A guest post written by Firzanah Firdaus, undergraduate student in the Department of Statistics
My terrible teenage crises (think boys, puberty and mean girls) were slightly more bearable thanks to YouTube. Every time I had what was then seen as a ‘first world problem’ I would type: ‘how to get over your first heartbreak’ on the search bar and 15 minutes later my frown would turn upside down. Therefore a huge chunk of my life became very much influenced by what I saw on screen.
After being an avid YouTube viewer for almost a decade of my life, I decided that it was time to turn the tables. In March 2017 I decided to jump on the YouTube bandwagon and uploaded my first ever Vlog (video blog). It was relatively simple and spontaneous, and focused on a day in London as an international LSE student.
Much to my surprise the video gained quite an audience and best of all, I received a lot of positive feedback, especially from students in my home country. It seemed that they, just like myself, really enjoyed viewing what was beyond the land of eternal sunshine- also known as Malaysia.
Since then I have continued ‘documenting’ my student life and now find myself recording from a completely new place: China.
As I write this I am currently in my third week of eight, studying Mandarin at Fudan University in Shanghai. This opportunity was provided by LSE – find out how to apply next summer for the language exchange programme.
Although surrounded by other LSE students (there are seven of us) at Fudan, I was horribly homesick during my first week. It took a while to adjust to the weather, which is pretty ironic since Shanghai and Malaysia share the same tropical climate, and it was my first time travelling alone in a plane. Luckily I had my camera with me so all these moments, among other events, were captured in this vlog….
However the highlight from that episode was my trip to a nearby Walmart with fellow student Karvin Luong, who was the first amongst us to arrive. Neither Karvin nor I had been to Walmart before, so we both found the experience rather amusing!
Two days after I landed, it was time to register at the University campus called Guang Hua Tower (apparently buildings are called towers here). Karvin and I met up with fellow LSE students Hannah Bailey and Juliette Anyway, before we all walked the 20 mins from the international students’ dorm to the tower.
In this second video you can get a glimpse of what our room in Fudan looks like!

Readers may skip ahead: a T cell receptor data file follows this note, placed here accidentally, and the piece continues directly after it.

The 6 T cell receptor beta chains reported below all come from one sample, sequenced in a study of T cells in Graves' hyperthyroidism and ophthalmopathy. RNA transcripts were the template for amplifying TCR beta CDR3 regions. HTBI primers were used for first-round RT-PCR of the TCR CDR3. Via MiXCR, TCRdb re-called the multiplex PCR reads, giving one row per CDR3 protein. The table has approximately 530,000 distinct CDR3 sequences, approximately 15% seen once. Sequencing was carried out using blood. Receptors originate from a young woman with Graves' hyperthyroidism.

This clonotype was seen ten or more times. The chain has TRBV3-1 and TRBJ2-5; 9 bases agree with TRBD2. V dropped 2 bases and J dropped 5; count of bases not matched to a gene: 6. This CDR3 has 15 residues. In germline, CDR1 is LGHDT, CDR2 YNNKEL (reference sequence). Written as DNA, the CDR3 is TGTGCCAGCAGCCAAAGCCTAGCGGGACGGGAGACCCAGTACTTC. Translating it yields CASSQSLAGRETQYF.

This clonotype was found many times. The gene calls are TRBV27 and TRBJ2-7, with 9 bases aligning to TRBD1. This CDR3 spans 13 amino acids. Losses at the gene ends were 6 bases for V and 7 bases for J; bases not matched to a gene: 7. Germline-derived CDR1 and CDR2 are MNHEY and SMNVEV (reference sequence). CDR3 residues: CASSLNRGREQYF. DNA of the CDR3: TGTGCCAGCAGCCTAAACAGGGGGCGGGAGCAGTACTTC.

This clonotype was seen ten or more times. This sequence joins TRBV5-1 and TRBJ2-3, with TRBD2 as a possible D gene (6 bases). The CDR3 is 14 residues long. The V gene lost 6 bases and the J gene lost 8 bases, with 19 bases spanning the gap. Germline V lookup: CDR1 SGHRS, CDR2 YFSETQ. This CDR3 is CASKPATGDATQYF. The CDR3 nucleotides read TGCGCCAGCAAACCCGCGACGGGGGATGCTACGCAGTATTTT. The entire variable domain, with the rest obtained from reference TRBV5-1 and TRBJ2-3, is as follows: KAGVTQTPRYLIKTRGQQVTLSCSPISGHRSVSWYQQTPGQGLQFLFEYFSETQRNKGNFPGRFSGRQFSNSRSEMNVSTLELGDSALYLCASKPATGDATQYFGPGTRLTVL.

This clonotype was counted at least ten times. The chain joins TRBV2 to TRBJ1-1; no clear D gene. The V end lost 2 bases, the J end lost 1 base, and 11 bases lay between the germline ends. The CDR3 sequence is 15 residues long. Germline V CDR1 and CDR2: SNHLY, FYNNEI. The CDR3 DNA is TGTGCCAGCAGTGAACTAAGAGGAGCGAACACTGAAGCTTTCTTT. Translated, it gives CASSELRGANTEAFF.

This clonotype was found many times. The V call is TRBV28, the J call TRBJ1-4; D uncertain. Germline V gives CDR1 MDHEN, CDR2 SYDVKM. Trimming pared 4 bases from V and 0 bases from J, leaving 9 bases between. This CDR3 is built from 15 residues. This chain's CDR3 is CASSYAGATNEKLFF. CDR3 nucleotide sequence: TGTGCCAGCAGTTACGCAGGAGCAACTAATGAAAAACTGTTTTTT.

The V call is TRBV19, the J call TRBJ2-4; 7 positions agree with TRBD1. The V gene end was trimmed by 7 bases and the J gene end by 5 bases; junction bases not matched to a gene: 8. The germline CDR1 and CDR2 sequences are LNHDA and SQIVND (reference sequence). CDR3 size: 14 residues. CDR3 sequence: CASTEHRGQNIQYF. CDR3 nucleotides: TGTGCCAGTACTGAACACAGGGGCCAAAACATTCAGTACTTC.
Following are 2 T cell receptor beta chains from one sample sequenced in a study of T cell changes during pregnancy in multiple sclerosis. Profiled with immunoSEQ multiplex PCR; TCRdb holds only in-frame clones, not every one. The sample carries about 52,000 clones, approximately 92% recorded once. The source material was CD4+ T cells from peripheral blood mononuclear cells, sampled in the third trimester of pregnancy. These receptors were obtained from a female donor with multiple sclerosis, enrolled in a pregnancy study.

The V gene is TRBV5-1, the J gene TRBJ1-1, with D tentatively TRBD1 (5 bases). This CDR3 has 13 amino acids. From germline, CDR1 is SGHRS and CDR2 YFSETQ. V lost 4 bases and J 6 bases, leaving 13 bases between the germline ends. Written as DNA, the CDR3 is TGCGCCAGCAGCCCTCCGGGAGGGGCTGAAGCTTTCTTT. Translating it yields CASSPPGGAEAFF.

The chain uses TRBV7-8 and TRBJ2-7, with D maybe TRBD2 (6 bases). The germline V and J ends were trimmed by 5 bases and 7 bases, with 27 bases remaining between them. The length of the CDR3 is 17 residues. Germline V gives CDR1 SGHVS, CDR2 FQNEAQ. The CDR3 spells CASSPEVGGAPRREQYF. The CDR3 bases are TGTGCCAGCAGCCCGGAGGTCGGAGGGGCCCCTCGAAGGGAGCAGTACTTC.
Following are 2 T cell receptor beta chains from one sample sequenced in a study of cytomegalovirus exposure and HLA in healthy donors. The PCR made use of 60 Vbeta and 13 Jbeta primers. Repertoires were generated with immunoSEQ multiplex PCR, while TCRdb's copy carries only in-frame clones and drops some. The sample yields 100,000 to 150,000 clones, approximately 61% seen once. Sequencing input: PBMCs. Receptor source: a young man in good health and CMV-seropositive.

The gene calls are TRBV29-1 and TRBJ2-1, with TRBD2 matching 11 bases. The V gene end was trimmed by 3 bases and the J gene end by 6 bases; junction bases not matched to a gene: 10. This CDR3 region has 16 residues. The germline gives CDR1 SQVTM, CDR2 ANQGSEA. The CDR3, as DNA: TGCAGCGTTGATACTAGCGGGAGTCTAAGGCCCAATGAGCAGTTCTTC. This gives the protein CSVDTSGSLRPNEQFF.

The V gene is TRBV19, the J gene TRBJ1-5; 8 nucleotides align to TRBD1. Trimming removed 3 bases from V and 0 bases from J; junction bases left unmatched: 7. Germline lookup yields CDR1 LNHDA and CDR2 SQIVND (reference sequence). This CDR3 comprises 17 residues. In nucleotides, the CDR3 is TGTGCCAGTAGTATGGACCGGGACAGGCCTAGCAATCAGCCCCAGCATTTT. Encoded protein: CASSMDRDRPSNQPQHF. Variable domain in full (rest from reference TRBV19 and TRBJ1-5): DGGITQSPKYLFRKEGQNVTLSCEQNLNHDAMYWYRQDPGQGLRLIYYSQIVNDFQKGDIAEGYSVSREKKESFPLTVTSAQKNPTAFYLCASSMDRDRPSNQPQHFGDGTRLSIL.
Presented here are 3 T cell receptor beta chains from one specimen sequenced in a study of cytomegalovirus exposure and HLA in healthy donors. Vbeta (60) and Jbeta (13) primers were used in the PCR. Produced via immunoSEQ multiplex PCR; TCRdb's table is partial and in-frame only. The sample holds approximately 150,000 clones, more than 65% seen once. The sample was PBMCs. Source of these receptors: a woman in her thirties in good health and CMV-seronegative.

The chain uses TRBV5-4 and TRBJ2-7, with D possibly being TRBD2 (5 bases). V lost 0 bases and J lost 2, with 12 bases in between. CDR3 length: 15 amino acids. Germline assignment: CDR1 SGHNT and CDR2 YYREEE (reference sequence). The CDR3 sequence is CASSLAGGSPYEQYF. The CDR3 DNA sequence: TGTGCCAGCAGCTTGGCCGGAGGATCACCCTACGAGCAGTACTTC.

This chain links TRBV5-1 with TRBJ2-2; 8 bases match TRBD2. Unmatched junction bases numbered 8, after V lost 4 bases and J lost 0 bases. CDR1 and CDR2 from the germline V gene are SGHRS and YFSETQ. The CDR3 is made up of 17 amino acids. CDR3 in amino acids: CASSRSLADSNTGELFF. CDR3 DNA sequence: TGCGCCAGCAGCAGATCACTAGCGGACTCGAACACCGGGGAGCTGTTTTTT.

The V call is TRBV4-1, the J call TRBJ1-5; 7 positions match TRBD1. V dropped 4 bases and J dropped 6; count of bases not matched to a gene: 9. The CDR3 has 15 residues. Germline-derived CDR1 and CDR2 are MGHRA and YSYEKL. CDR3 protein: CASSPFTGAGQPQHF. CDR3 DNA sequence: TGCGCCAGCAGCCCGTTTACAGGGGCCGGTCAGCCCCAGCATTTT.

Our first official Mandarin lesson commenced on July 3rd. Before we opened chapter one of our Mandarin textbook we carried out conventional first day procedures such as ice breaking, purchasing text books and finding out about the syllabus. At noon we went to Family Mart- China’s leading convenience store- for lunch. All of these activities can be viewed in this short six minutes vlog…
The length of our classes varies each day. On Mondays, Tuesdays and Thursdays we have five contact hours: two and a half hours in the morning, followed by the remaining hours after lunch. Wednesdays and Fridays are what I call the ‘fun days’. The afternoon session of Fridays are reserved for visits, while Chinese cultural activities are scheduled for Wednesdays. On our first Wednesday we channelled our inner Jackie Chan during a Kung Fu lesson. Martial arts, along with a shopping trip, are the core content of this next video…
Apart from just studying Mandarin we all wanted to travel as much as possible while in China. During the first weekend we day-visited SuZhou, a place known to be the Venice of the East and alleged to house the most beautiful Chinese Women. On the Sunday we went to Shanghai Disneyland, which was coincidentally celebrating its first year anniversary. Everything and anything Disney can be viewed on this vlog episode.
Documenting my student experience in China doesn’t stop after these five videos. In fact I will keep vlogging while studying at Fudan University because as clichéd as it sounds, this really is a once in a lifetime opportunity. I’d like to treasure all these experiences in the form of videos. This way they will forever remain as solid evidence of my life and something I am sure I can not only tell, but also show my grandchildren.